Florence Besse – One of the best experts on this subject based on the ideXlab platform.

  • Live imaging of Axonal Transport in Drosophila pupal brain explants
    Nature Protocols, 2015
    Co-Authors: Caroline Medioni, Anne Ephrussi, Florence Besse

    Abstract:

    Axonal Transport is essential for the initial growth, maintenance and synaptic plasticity of axons, and altered Axonal Transport has been observed in different models of neurodegenerative pathologies. Dissecting the mechanisms underlying Axonal Transport in developing or degenerating brains requires dynamic imaging of Axonal cargo movement in living samples. Whereas methods exist to image Axonal Transport in Drosophila larval neurons, they are not suitable to follow this process during metamorphosis, when brains undergo extensive remodeling. Here we present a simple method that enables confocal imaging of both fast and slow Axonal Transport in Drosophila pupal brain explants. We describe how to prepare chambers adapted for live imaging, how to maintain brain explants under physiological conditions and how to monitor and quantitatively analyze the movement of fluorescently labeled cargoes. This protocol requires minimal equipment and is ideally suited for experiments that combine genetics, optogenetics and pharmacological approaches. The brains can be prepared for image acquisition in 1.5 h, and the protocol can be performed easily in any fly laboratory. This protocol describes live imaging of Axonal Transport in Drosophila pupal brains. It complements previous techniques for imaging larval neurons by enabling the study of extensive changes occurring during metamorphosis.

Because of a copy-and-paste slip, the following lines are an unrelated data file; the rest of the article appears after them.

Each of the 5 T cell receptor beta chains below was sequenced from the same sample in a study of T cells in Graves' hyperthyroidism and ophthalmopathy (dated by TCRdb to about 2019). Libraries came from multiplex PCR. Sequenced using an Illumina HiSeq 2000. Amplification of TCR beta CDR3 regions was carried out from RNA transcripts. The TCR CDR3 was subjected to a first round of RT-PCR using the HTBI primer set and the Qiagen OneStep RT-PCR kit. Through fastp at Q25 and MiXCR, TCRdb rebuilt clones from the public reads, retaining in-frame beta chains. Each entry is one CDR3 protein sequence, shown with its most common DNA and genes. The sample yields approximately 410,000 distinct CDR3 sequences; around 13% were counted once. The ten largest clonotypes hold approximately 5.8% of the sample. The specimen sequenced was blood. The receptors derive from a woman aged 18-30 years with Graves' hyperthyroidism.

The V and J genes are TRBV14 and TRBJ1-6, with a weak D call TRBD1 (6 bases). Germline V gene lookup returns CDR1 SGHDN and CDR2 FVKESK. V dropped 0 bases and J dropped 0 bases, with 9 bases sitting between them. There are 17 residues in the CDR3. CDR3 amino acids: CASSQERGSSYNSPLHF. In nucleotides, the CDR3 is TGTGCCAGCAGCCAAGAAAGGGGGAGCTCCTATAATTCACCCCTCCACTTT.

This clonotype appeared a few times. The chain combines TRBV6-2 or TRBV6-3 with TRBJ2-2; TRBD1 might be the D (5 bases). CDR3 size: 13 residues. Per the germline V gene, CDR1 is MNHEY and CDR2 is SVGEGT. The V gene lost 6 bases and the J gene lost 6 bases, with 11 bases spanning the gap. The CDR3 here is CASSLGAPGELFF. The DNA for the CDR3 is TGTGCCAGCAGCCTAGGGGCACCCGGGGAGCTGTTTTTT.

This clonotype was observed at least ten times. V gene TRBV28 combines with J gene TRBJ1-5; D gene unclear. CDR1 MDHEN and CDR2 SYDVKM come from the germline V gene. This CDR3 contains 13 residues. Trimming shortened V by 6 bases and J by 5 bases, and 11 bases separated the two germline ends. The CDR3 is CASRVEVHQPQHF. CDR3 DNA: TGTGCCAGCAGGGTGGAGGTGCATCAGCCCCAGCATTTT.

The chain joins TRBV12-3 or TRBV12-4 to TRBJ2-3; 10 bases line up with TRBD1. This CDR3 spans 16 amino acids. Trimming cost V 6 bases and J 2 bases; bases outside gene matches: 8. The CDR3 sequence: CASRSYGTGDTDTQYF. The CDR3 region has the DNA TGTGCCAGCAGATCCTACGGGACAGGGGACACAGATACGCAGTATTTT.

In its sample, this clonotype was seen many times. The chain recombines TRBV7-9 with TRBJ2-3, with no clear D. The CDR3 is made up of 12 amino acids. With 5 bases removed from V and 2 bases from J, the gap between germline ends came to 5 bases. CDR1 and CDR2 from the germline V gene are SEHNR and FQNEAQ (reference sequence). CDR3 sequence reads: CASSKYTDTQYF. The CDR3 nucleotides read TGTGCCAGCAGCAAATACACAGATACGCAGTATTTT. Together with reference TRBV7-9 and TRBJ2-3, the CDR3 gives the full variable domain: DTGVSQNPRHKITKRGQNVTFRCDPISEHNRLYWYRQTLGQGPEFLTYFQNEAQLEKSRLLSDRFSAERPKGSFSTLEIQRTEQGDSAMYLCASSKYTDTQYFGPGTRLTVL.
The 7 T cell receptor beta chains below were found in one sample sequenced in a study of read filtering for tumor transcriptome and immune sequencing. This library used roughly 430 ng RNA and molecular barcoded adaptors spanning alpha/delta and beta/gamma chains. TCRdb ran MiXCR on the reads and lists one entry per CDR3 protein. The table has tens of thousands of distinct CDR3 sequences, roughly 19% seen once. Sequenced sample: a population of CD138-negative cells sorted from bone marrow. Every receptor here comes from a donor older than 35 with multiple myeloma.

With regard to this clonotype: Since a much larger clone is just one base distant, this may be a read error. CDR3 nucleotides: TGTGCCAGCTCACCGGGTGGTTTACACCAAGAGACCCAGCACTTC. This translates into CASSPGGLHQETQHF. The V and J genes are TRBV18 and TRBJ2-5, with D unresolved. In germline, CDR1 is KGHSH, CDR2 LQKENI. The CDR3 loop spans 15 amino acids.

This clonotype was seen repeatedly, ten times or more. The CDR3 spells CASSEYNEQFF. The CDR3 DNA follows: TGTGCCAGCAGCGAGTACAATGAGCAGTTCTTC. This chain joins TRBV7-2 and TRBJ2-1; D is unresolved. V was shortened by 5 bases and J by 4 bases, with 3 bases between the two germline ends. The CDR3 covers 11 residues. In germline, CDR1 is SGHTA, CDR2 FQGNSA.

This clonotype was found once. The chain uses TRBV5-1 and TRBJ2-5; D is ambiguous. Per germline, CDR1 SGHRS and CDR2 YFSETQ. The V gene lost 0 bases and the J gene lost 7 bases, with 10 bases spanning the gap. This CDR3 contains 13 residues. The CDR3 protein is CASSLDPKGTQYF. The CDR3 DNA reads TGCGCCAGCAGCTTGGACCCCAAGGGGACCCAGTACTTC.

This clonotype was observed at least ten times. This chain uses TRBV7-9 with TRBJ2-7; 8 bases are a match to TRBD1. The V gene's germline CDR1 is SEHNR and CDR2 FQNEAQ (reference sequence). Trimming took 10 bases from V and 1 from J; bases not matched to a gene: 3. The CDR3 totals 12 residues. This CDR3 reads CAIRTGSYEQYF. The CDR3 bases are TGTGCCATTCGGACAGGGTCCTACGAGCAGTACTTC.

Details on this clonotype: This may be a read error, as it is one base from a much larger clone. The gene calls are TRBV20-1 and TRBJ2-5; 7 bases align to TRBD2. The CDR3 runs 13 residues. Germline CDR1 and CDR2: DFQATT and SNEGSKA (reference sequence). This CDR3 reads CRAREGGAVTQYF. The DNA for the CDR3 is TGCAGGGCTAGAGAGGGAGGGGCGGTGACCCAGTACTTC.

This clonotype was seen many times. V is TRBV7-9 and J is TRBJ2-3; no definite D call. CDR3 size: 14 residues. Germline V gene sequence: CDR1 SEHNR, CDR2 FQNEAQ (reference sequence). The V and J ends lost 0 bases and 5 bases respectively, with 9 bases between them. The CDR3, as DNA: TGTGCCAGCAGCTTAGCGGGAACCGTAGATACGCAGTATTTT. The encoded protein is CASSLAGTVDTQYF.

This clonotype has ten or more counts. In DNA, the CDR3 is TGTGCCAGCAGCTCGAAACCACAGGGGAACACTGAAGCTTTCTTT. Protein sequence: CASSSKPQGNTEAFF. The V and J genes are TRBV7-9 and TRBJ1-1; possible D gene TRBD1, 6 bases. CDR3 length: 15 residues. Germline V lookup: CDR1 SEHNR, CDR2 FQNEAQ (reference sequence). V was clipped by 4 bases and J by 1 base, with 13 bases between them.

• Live imaging of Axonal Transport in Drosophila pupal brain explants
    Nature Protocols, 2015
    Co-Authors: Caroline Medioni, Anne Ephrussi, Florence Besse

    Abstract:

    Axonal Transport is essential for the initial growth, maintenance and synaptic plasticity of axons, and altered Axonal Transport has been observed in different models of neurodegenerative pathologies. Dissecting the mechanisms underlying Axonal Transport in developing or degenerating brains requires dynamic imaging of Axonal cargo movement in living samples. Whereas methods exist to image Axonal Transport in Drosophila larval neurons, they are not suitable to follow this process during metamorphosis, when brains undergo extensive remodeling. Here we present a simple method that enables confocal imaging of both fast and slow Axonal Transport in Drosophila pupal brain explants. We describe how to prepare chambers adapted for live imaging, how to maintain brain explants under physiological conditions and how to monitor and quantitatively analyze the movement of fluorescently labeled cargoes. This protocol requires minimal equipment and is ideally suited for experiments that combine genetics, optogenetics and pharmacological approaches. The brains can be prepared for image acquisition in 1.5 h, and the protocol can be performed easily in any fly laboratory.

Robert Berg – One of the best experts on this subject based on the ideXlab platform.

  • Axonal Transport deficits in multiple sclerosis: spiraling into the abyss
    Acta Neuropathologica, 2017